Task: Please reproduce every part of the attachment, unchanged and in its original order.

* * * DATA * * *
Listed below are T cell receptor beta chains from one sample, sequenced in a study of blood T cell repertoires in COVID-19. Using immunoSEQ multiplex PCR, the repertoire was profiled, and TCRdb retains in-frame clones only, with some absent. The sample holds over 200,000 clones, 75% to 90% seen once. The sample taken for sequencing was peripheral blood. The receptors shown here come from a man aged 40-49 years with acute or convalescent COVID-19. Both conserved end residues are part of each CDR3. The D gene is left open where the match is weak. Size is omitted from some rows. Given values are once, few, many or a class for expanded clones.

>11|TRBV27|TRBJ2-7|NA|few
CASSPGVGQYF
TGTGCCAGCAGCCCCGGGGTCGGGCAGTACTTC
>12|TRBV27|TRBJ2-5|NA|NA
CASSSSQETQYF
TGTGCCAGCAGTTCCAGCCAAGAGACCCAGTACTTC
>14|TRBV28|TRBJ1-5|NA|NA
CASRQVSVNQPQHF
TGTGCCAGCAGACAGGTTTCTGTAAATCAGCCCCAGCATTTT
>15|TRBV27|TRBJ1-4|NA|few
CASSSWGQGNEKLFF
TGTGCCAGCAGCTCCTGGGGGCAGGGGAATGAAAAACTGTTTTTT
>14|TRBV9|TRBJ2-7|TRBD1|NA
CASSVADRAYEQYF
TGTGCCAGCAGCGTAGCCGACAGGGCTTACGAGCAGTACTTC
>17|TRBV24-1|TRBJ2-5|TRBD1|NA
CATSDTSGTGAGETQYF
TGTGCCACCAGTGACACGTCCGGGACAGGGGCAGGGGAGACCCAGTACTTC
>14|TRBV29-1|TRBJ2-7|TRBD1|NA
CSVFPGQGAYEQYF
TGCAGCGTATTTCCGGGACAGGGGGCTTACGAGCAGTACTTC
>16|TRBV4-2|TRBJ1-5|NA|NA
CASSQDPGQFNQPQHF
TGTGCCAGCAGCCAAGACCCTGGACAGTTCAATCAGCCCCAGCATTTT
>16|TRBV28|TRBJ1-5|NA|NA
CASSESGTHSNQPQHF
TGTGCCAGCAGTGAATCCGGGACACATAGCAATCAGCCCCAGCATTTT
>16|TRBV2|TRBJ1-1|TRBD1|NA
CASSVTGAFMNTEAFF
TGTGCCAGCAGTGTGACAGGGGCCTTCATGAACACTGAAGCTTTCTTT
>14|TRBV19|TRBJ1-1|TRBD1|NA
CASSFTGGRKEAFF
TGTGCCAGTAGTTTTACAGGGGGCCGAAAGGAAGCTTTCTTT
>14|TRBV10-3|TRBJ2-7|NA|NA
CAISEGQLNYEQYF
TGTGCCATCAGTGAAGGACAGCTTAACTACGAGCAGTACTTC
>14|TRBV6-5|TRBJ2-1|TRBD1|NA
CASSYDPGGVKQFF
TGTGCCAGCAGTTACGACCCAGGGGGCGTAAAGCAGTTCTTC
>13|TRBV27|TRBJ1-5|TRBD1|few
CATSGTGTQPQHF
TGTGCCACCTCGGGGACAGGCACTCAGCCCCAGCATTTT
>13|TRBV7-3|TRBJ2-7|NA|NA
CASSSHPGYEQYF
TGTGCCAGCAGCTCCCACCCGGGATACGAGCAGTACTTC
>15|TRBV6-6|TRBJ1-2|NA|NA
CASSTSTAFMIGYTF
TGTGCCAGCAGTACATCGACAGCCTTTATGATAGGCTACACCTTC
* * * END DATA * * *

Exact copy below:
Listed below are T cell receptor beta chains from one sample, sequenced in a study of blood T cell repertoires in COVID-19. Using immunoSEQ multiplex PCR, the repertoire was profiled, and TCRdb retains in-frame clones only, with some absent. The sample holds over 200,000 clones, 75% to 90% seen once. The sample taken for sequencing was peripheral blood. The receptors shown here come from a man aged 40-49 years with acute or convalescent COVID-19. Both conserved end residues are part of each CDR3. The D gene is left open where the match is weak. Size is omitted from some rows. Given values are once, few, many or a class for expanded clones.

>11|TRBV27|TRBJ2-7|NA|few
CASSPGVGQYF
TGTGCCAGCAGCCCCGGGGTCGGGCAGTACTTC
>12|TRBV27|TRBJ2-5|NA|NA
CASSSSQETQYF
TGTGCCAGCAGTTCCAGCCAAGAGACCCAGTACTTC
>14|TRBV28|TRBJ1-5|NA|NA
CASRQVSVNQPQHF
TGTGCCAGCAGACAGGTTTCTGTAAATCAGCCCCAGCATTTT
>15|TRBV27|TRBJ1-4|NA|few
CASSSWGQGNEKLFF
TGTGCCAGCAGCTCCTGGGGGCAGGGGAATGAAAAACTGTTTTTT
>14|TRBV9|TRBJ2-7|TRBD1|NA
CASSVADRAYEQYF
TGTGCCAGCAGCGTAGCCGACAGGGCTTACGAGCAGTACTTC
>17|TRBV24-1|TRBJ2-5|TRBD1|NA
CATSDTSGTGAGETQYF
TGTGCCACCAGTGACACGTCCGGGACAGGGGCAGGGGAGACCCAGTACTTC
>14|TRBV29-1|TRBJ2-7|TRBD1|NA
CSVFPGQGAYEQYF
TGCAGCGTATTTCCGGGACAGGGGGCTTACGAGCAGTACTTC
>16|TRBV4-2|TRBJ1-5|NA|NA
CASSQDPGQFNQPQHF
TGTGCCAGCAGCCAAGACCCTGGACAGTTCAATCAGCCCCAGCATTTT
>16|TRBV28|TRBJ1-5|NA|NA
CASSESGTHSNQPQHF
TGTGCCAGCAGTGAATCCGGGACACATAGCAATCAGCCCCAGCATTTT
>16|TRBV2|TRBJ1-1|TRBD1|NA
CASSVTGAFMNTEAFF
TGTGCCAGCAGTGTGACAGGGGCCTTCATGAACACTGAAGCTTTCTTT
>14|TRBV19|TRBJ1-1|TRBD1|NA
CASSFTGGRKEAFF
TGTGCCAGTAGTTTTACAGGGGGCCGAAAGGAAGCTTTCTTT
>14|TRBV10-3|TRBJ2-7|NA|NA
CAISEGQLNYEQYF
TGTGCCATCAGTGAAGGACAGCTTAACTACGAGCAGTACTTC
>14|TRBV6-5|TRBJ2-1|TRBD1|NA
CASSYDPGGVKQFF
TGTGCCAGCAGTTACGACCCAGGGGGCGTAAAGCAGTTCTTC
>13|TRBV27|TRBJ1-5|TRBD1|few
CATSGTGTQPQHF
TGTGCCACCTCGGGGACAGGCACTCAGCCCCAGCATTTT
>13|TRBV7-3|TRBJ2-7|NA|NA
CASSSHPGYEQYF
TGTGCCAGCAGCTCCCACCCGGGATACGAGCAGTACTTC
>15|TRBV6-6|TRBJ1-2|NA|NA
CASSTSTAFMIGYTF
TGTGCCAGCAGTACATCGACAGCCTTTATGATAGGCTACACCTTC